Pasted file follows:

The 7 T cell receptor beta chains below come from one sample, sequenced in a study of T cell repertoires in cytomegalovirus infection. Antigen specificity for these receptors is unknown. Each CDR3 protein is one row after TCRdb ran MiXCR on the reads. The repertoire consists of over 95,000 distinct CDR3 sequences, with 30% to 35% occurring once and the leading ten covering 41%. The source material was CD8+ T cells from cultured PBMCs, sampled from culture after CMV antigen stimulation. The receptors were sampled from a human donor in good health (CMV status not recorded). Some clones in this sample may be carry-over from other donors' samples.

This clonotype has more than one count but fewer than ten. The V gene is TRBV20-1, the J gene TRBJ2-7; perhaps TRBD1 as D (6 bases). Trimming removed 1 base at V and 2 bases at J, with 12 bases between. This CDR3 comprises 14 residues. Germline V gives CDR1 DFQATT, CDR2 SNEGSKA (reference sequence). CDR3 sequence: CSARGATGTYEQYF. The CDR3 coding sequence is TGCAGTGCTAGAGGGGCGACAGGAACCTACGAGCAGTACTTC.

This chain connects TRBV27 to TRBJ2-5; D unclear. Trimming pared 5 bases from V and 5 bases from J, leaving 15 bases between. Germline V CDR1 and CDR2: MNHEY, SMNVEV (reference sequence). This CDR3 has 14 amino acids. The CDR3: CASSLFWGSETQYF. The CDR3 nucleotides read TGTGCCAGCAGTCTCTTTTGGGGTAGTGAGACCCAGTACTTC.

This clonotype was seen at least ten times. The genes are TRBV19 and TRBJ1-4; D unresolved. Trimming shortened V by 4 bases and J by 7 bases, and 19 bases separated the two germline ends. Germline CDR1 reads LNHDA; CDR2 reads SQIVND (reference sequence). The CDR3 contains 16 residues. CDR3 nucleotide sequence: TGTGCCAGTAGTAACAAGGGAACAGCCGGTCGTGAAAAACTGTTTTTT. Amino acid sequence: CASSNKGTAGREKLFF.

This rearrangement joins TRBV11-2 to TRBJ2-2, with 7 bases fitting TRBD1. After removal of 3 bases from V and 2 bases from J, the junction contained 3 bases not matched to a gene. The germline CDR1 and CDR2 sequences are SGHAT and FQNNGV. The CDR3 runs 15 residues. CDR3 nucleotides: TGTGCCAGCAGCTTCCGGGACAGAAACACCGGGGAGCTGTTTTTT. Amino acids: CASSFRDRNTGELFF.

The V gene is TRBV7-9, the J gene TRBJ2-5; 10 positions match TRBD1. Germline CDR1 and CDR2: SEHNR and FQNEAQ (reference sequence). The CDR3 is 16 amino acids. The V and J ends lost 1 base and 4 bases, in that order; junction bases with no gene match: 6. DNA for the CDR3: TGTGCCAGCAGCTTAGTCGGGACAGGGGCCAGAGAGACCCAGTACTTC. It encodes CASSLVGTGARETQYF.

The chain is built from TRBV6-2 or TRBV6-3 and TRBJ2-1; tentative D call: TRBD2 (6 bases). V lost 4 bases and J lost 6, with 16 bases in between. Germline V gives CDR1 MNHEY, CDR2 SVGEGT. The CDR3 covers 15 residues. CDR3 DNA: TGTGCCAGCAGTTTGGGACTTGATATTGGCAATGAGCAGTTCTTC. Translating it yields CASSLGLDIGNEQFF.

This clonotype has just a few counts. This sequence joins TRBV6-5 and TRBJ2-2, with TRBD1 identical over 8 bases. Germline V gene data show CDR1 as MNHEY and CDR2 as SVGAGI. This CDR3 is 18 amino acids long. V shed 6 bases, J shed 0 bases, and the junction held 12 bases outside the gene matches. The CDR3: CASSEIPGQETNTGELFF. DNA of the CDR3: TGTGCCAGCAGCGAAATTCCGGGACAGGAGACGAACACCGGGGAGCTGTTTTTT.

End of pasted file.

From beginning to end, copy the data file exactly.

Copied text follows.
The 7 T cell receptor beta chains below come from one sample, sequenced in a study of T cell repertoires in cytomegalovirus infection. Antigen specificity for these receptors is unknown. Each CDR3 protein is one row after TCRdb ran MiXCR on the reads. The repertoire consists of over 95,000 distinct CDR3 sequences, with 30% to 35% occurring once and the leading ten covering 41%. The source material was CD8+ T cells from cultured PBMCs, sampled from culture after CMV antigen stimulation. The receptors were sampled from a human donor in good health (CMV status not recorded). Some clones in this sample may be carry-over from other donors' samples.

This clonotype has more than one count but fewer than ten. The V gene is TRBV20-1, the J gene TRBJ2-7; perhaps TRBD1 as D (6 bases). Trimming removed 1 base at V and 2 bases at J, with 12 bases between. This CDR3 comprises 14 residues. Germline V gives CDR1 DFQATT, CDR2 SNEGSKA (reference sequence). CDR3 sequence: CSARGATGTYEQYF. The CDR3 coding sequence is TGCAGTGCTAGAGGGGCGACAGGAACCTACGAGCAGTACTTC.

This chain connects TRBV27 to TRBJ2-5; D unclear. Trimming pared 5 bases from V and 5 bases from J, leaving 15 bases between. Germline V CDR1 and CDR2: MNHEY, SMNVEV (reference sequence). This CDR3 has 14 amino acids. The CDR3: CASSLFWGSETQYF. The CDR3 nucleotides read TGTGCCAGCAGTCTCTTTTGGGGTAGTGAGACCCAGTACTTC.

This clonotype was seen at least ten times. The genes are TRBV19 and TRBJ1-4; D unresolved. Trimming shortened V by 4 bases and J by 7 bases, and 19 bases separated the two germline ends. Germline CDR1 reads LNHDA; CDR2 reads SQIVND (reference sequence). The CDR3 contains 16 residues. CDR3 nucleotide sequence: TGTGCCAGTAGTAACAAGGGAACAGCCGGTCGTGAAAAACTGTTTTTT. Amino acid sequence: CASSNKGTAGREKLFF.

This rearrangement joins TRBV11-2 to TRBJ2-2, with 7 bases fitting TRBD1. After removal of 3 bases from V and 2 bases from J, the junction contained 3 bases not matched to a gene. The germline CDR1 and CDR2 sequences are SGHAT and FQNNGV. The CDR3 runs 15 residues. CDR3 nucleotides: TGTGCCAGCAGCTTCCGGGACAGAAACACCGGGGAGCTGTTTTTT. Amino acids: CASSFRDRNTGELFF.

The V gene is TRBV7-9, the J gene TRBJ2-5; 10 positions match TRBD1. Germline CDR1 and CDR2: SEHNR and FQNEAQ (reference sequence). The CDR3 is 16 amino acids. The V and J ends lost 1 base and 4 bases, in that order; junction bases with no gene match: 6. DNA for the CDR3: TGTGCCAGCAGCTTAGTCGGGACAGGGGCCAGAGAGACCCAGTACTTC. It encodes CASSLVGTGARETQYF.

The chain is built from TRBV6-2 or TRBV6-3 and TRBJ2-1; tentative D call: TRBD2 (6 bases). V lost 4 bases and J lost 6, with 16 bases in between. Germline V gives CDR1 MNHEY, CDR2 SVGEGT. The CDR3 covers 15 residues. CDR3 DNA: TGTGCCAGCAGTTTGGGACTTGATATTGGCAATGAGCAGTTCTTC. Translating it yields CASSLGLDIGNEQFF.

This clonotype has just a few counts. This sequence joins TRBV6-5 and TRBJ2-2, with TRBD1 identical over 8 bases. Germline V gene data show CDR1 as MNHEY and CDR2 as SVGAGI. This CDR3 is 18 amino acids long. V shed 6 bases, J shed 0 bases, and the junction held 12 bases outside the gene matches. The CDR3: CASSEIPGQETNTGELFF. DNA of the CDR3: TGTGCCAGCAGCGAAATTCCGGGACAGGAGACGAACACCGGGGAGCTGTTTTTT.